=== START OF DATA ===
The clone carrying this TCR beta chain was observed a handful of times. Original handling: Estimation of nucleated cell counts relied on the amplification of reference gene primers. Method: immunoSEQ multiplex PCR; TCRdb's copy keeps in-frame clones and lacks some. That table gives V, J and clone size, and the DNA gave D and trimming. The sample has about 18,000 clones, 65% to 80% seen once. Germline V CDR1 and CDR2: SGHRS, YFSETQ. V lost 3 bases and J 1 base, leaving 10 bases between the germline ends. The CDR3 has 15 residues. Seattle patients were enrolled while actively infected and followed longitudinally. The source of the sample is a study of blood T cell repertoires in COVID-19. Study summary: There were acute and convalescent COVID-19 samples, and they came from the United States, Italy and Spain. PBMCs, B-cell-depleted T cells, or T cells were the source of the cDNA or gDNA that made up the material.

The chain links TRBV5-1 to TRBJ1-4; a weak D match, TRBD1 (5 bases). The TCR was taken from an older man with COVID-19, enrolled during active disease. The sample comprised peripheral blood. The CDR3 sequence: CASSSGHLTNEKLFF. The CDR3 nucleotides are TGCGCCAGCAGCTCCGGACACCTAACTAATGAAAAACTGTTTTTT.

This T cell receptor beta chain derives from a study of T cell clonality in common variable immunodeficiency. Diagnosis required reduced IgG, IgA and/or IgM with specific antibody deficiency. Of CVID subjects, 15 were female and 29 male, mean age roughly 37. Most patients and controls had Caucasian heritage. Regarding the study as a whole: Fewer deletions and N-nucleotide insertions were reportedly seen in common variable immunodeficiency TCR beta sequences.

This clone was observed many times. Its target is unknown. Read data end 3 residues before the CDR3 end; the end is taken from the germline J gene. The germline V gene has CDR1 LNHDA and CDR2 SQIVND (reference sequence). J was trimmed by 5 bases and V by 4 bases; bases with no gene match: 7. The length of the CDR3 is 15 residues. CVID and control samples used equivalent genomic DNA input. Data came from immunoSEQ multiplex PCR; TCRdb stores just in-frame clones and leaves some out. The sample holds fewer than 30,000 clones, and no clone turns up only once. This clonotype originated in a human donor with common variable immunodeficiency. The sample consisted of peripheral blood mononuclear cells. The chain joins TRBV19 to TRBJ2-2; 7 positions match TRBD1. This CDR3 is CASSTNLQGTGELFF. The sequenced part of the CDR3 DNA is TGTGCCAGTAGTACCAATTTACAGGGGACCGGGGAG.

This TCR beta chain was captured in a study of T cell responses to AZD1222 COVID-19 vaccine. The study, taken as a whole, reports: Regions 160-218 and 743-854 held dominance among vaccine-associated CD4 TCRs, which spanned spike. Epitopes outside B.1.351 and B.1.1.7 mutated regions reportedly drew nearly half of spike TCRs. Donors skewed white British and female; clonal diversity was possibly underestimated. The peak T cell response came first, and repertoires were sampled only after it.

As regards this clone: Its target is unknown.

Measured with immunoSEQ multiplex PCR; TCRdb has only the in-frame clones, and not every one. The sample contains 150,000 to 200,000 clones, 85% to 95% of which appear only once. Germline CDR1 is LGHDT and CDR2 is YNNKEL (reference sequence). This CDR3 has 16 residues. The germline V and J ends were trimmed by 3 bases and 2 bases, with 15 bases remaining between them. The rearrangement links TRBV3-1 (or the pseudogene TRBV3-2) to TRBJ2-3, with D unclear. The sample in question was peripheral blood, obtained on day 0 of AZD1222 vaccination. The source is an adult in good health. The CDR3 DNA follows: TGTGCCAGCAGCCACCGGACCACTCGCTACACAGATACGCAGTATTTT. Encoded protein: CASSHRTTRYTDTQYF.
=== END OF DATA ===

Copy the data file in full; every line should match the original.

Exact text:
The clone carrying this TCR beta chain was observed a handful of times. Original handling: Estimation of nucleated cell counts relied on the amplification of reference gene primers. Method: immunoSEQ multiplex PCR; TCRdb's copy keeps in-frame clones and lacks some. That table gives V, J and clone size, and the DNA gave D and trimming. The sample has about 18,000 clones, 65% to 80% seen once. Germline V CDR1 and CDR2: SGHRS, YFSETQ. V lost 3 bases and J 1 base, leaving 10 bases between the germline ends. The CDR3 has 15 residues. Seattle patients were enrolled while actively infected and followed longitudinally. The source of the sample is a study of blood T cell repertoires in COVID-19. Study summary: There were acute and convalescent COVID-19 samples, and they came from the United States, Italy and Spain. PBMCs, B-cell-depleted T cells, or T cells were the source of the cDNA or gDNA that made up the material.

The chain links TRBV5-1 to TRBJ1-4; a weak D match, TRBD1 (5 bases). The TCR was taken from an older man with COVID-19, enrolled during active disease. The sample comprised peripheral blood. The CDR3 sequence: CASSSGHLTNEKLFF. The CDR3 nucleotides are TGCGCCAGCAGCTCCGGACACCTAACTAATGAAAAACTGTTTTTT.

This T cell receptor beta chain derives from a study of T cell clonality in common variable immunodeficiency. Diagnosis required reduced IgG, IgA and/or IgM with specific antibody deficiency. Of CVID subjects, 15 were female and 29 male, mean age roughly 37. Most patients and controls had Caucasian heritage. Regarding the study as a whole: Fewer deletions and N-nucleotide insertions were reportedly seen in common variable immunodeficiency TCR beta sequences.

This clone was observed many times. Its target is unknown. Read data end 3 residues before the CDR3 end; the end is taken from the germline J gene. The germline V gene has CDR1 LNHDA and CDR2 SQIVND (reference sequence). J was trimmed by 5 bases and V by 4 bases; bases with no gene match: 7. The length of the CDR3 is 15 residues. CVID and control samples used equivalent genomic DNA input. Data came from immunoSEQ multiplex PCR; TCRdb stores just in-frame clones and leaves some out. The sample holds fewer than 30,000 clones, and no clone turns up only once. This clonotype originated in a human donor with common variable immunodeficiency. The sample consisted of peripheral blood mononuclear cells. The chain joins TRBV19 to TRBJ2-2; 7 positions match TRBD1. This CDR3 is CASSTNLQGTGELFF. The sequenced part of the CDR3 DNA is TGTGCCAGTAGTACCAATTTACAGGGGACCGGGGAG.

This TCR beta chain was captured in a study of T cell responses to AZD1222 COVID-19 vaccine. The study, taken as a whole, reports: Regions 160-218 and 743-854 held dominance among vaccine-associated CD4 TCRs, which spanned spike. Epitopes outside B.1.351 and B.1.1.7 mutated regions reportedly drew nearly half of spike TCRs. Donors skewed white British and female; clonal diversity was possibly underestimated. The peak T cell response came first, and repertoires were sampled only after it.

As regards this clone: Its target is unknown.

Measured with immunoSEQ multiplex PCR; TCRdb has only the in-frame clones, and not every one. The sample contains 150,000 to 200,000 clones, 85% to 95% of which appear only once. Germline CDR1 is LGHDT and CDR2 is YNNKEL (reference sequence). This CDR3 has 16 residues. The germline V and J ends were trimmed by 3 bases and 2 bases, with 15 bases remaining between them. The rearrangement links TRBV3-1 (or the pseudogene TRBV3-2) to TRBJ2-3, with D unclear. The sample in question was peripheral blood, obtained on day 0 of AZD1222 vaccination. The source is an adult in good health. The CDR3 DNA follows: TGTGCCAGCAGCCACCGGACCACTCGCTACACAGATACGCAGTATTTT. Encoded protein: CASSHRTTRYTDTQYF.